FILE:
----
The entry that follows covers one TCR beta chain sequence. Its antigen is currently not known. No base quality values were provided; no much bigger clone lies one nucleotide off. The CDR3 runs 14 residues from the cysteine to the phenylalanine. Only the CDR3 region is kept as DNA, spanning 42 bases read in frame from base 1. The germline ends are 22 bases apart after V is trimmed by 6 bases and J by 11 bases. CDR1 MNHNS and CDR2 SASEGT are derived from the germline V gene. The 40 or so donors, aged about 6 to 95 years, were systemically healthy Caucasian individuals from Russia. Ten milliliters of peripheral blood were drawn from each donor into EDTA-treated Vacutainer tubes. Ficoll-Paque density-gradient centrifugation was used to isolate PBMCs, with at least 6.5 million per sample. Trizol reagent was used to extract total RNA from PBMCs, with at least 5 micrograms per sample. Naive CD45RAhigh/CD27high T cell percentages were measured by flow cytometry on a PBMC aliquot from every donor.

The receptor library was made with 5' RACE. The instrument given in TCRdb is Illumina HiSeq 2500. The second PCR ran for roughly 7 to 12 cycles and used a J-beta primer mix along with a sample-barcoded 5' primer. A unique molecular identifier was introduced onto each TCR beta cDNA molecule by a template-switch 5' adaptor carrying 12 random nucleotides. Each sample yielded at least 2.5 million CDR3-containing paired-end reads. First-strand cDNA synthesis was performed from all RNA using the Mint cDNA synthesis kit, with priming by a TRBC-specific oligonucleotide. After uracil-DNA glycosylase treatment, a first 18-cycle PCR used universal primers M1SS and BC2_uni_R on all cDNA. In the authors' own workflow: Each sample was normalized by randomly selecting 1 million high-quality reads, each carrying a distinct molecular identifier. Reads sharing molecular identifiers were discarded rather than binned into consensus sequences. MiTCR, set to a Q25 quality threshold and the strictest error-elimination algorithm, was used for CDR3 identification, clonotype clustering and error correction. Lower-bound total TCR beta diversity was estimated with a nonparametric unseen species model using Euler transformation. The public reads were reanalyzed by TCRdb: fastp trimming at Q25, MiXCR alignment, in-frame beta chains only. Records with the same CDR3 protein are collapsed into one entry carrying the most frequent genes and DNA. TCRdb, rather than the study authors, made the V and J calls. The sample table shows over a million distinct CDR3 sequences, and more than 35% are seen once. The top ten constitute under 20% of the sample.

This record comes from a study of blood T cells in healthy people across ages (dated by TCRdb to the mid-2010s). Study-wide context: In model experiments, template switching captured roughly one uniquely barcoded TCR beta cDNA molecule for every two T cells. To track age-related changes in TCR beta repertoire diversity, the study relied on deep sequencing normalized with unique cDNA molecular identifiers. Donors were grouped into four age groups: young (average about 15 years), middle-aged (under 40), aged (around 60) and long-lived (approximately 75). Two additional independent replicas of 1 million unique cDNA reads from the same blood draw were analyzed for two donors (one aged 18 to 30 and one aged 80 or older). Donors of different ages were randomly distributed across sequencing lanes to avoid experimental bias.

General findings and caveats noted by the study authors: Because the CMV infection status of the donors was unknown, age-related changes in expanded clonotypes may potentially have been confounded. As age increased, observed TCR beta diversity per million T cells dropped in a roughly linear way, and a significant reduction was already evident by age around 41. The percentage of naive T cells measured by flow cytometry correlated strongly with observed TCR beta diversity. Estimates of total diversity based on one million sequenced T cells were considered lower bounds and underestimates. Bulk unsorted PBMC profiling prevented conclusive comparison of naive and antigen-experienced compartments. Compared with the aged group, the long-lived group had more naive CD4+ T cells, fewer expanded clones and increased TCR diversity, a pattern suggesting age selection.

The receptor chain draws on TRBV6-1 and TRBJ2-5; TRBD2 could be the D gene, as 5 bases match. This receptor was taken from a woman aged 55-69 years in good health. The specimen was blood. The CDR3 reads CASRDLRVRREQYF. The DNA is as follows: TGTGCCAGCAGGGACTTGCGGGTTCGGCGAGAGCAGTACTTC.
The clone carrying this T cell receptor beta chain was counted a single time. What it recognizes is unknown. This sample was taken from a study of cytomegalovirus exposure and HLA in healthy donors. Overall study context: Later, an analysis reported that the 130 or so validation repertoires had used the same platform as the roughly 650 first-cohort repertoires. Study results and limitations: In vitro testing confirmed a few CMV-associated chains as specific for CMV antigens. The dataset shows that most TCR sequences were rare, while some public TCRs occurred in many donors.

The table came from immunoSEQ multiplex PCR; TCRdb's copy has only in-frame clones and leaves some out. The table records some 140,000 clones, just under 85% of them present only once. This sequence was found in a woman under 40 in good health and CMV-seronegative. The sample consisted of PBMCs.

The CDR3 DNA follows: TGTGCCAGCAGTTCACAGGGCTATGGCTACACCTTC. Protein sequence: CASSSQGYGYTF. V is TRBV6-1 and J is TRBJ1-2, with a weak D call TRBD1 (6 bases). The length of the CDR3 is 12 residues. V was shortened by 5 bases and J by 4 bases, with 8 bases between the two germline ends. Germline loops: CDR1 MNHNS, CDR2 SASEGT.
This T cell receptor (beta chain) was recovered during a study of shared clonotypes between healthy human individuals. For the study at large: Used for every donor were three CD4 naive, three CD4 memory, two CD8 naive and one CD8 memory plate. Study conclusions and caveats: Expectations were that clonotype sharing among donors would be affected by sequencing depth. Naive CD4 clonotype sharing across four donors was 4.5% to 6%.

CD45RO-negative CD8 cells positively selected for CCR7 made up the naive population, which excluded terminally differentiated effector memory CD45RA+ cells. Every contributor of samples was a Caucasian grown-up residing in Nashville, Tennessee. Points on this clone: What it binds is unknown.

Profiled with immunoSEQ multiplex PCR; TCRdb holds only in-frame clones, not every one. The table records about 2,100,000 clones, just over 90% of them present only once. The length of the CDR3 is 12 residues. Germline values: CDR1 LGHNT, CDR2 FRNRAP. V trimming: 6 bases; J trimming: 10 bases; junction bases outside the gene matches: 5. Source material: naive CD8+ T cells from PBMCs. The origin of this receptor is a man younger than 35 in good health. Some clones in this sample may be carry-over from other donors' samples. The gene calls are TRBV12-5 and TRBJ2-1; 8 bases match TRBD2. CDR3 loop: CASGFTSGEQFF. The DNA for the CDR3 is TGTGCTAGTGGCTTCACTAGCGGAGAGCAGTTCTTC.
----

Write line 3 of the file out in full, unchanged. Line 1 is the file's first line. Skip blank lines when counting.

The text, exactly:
This record comes from a study of blood T cells in healthy people across ages (dated by TCRdb to the mid-2010s). Study-wide context: In model experiments, template switching captured roughly one uniquely barcoded TCR beta cDNA molecule for every two T cells. To track age-related changes in TCR beta repertoire diversity, the study relied on deep sequencing normalized with unique cDNA molecular identifiers. Donors were grouped into four age groups: young (average about 15 years), middle-aged (under 40), aged (around 60) and long-lived (approximately 75). Two additional independent replicas of 1 million unique cDNA reads from the same blood draw were analyzed for two donors (one aged 18 to 30 and one aged 80 or older). Donors of different ages were randomly distributed across sequencing lanes to avoid experimental bias.